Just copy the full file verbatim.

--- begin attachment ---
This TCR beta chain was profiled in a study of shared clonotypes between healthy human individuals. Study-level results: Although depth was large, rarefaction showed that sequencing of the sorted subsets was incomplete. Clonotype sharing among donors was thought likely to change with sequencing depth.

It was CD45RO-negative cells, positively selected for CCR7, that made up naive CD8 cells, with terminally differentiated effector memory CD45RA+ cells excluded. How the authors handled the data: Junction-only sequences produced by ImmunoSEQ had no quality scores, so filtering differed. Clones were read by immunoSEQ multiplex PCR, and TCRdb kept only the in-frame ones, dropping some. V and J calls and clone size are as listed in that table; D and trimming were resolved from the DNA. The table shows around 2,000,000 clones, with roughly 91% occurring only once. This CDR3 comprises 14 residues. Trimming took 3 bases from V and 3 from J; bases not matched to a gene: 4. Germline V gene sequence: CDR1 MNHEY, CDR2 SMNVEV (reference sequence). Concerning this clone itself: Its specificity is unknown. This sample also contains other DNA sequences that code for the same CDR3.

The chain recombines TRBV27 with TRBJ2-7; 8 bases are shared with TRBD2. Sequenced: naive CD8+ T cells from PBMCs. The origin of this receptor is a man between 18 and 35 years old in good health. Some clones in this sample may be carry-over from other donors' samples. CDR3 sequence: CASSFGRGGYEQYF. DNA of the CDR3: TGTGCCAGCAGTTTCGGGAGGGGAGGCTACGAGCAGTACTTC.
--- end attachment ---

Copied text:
This TCR beta chain was profiled in a study of shared clonotypes between healthy human individuals. Study-level results: Although depth was large, rarefaction showed that sequencing of the sorted subsets was incomplete. Clonotype sharing among donors was thought likely to change with sequencing depth.

It was CD45RO-negative cells, positively selected for CCR7, that made up naive CD8 cells, with terminally differentiated effector memory CD45RA+ cells excluded. How the authors handled the data: Junction-only sequences produced by ImmunoSEQ had no quality scores, so filtering differed. Clones were read by immunoSEQ multiplex PCR, and TCRdb kept only the in-frame ones, dropping some. V and J calls and clone size are as listed in that table; D and trimming were resolved from the DNA. The table shows around 2,000,000 clones, with roughly 91% occurring only once. This CDR3 comprises 14 residues. Trimming took 3 bases from V and 3 from J; bases not matched to a gene: 4. Germline V gene sequence: CDR1 MNHEY, CDR2 SMNVEV (reference sequence). Concerning this clone itself: Its specificity is unknown. This sample also contains other DNA sequences that code for the same CDR3.

The chain recombines TRBV27 with TRBJ2-7; 8 bases are shared with TRBD2. Sequenced: naive CD8+ T cells from PBMCs. The origin of this receptor is a man between 18 and 35 years old in good health. Some clones in this sample may be carry-over from other donors' samples. CDR3 sequence: CASSFGRGGYEQYF. DNA of the CDR3: TGTGCCAGCAGTTTCGGGAGGGGAGGCTACGAGCAGTACTTC.